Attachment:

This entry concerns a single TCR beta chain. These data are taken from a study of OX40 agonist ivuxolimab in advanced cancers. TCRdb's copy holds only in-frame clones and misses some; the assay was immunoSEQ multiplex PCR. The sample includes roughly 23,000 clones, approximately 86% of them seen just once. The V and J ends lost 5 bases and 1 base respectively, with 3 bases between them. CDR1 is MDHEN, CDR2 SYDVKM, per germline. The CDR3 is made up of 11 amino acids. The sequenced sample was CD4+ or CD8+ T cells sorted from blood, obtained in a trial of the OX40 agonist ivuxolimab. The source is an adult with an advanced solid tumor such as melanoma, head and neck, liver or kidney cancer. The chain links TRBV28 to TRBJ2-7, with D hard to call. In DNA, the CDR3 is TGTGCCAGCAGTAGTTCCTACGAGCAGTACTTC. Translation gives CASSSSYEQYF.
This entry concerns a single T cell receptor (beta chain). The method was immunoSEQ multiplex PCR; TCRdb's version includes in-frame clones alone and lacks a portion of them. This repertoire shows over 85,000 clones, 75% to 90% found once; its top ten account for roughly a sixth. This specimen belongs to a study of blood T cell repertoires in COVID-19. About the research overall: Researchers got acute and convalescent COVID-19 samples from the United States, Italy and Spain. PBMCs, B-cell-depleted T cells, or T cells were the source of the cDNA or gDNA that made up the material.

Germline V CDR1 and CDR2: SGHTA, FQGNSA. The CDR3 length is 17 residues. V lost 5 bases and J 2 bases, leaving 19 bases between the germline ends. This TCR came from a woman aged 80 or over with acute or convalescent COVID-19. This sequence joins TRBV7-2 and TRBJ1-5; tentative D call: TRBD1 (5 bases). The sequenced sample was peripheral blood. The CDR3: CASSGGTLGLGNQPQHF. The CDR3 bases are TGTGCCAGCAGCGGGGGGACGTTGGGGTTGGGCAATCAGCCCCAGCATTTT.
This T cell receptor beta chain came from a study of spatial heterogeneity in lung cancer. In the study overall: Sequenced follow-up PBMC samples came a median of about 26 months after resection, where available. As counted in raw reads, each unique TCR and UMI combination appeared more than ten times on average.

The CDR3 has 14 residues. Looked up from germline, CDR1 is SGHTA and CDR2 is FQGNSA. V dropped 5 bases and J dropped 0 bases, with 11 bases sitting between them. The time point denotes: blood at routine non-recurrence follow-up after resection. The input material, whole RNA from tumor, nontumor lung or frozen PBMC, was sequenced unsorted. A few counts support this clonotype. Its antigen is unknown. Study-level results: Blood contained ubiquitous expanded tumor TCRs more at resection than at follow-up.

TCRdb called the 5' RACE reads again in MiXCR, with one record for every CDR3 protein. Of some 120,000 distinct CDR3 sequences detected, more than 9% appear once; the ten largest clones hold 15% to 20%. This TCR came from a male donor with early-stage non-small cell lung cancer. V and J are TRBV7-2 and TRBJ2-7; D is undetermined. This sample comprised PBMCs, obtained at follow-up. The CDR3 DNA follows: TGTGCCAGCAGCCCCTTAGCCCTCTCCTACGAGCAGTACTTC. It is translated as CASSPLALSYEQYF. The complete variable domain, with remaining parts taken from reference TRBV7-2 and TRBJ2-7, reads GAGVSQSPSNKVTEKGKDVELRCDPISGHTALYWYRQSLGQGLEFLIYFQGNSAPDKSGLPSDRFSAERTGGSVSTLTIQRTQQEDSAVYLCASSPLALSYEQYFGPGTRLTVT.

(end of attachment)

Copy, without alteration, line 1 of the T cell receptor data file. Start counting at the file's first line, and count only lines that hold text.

This entry concerns a single TCR beta chain. These data are taken from a study of OX40 agonist ivuxolimab in advanced cancers. TCRdb's copy holds only in-frame clones and misses some; the assay was immunoSEQ multiplex PCR. The sample includes roughly 23,000 clones, approximately 86% of them seen just once. The V and J ends lost 5 bases and 1 base respectively, with 3 bases between them. CDR1 is MDHEN, CDR2 SYDVKM, per germline. The CDR3 is made up of 11 amino acids. The sequenced sample was CD4+ or CD8+ T cells sorted from blood, obtained in a trial of the OX40 agonist ivuxolimab. The source is an adult with an advanced solid tumor such as melanoma, head and neck, liver or kidney cancer. The chain links TRBV28 to TRBJ2-7, with D hard to call. In DNA, the CDR3 is TGTGCCAGCAGTAGTTCCTACGAGCAGTACTTC. Translation gives CASSSSYEQYF.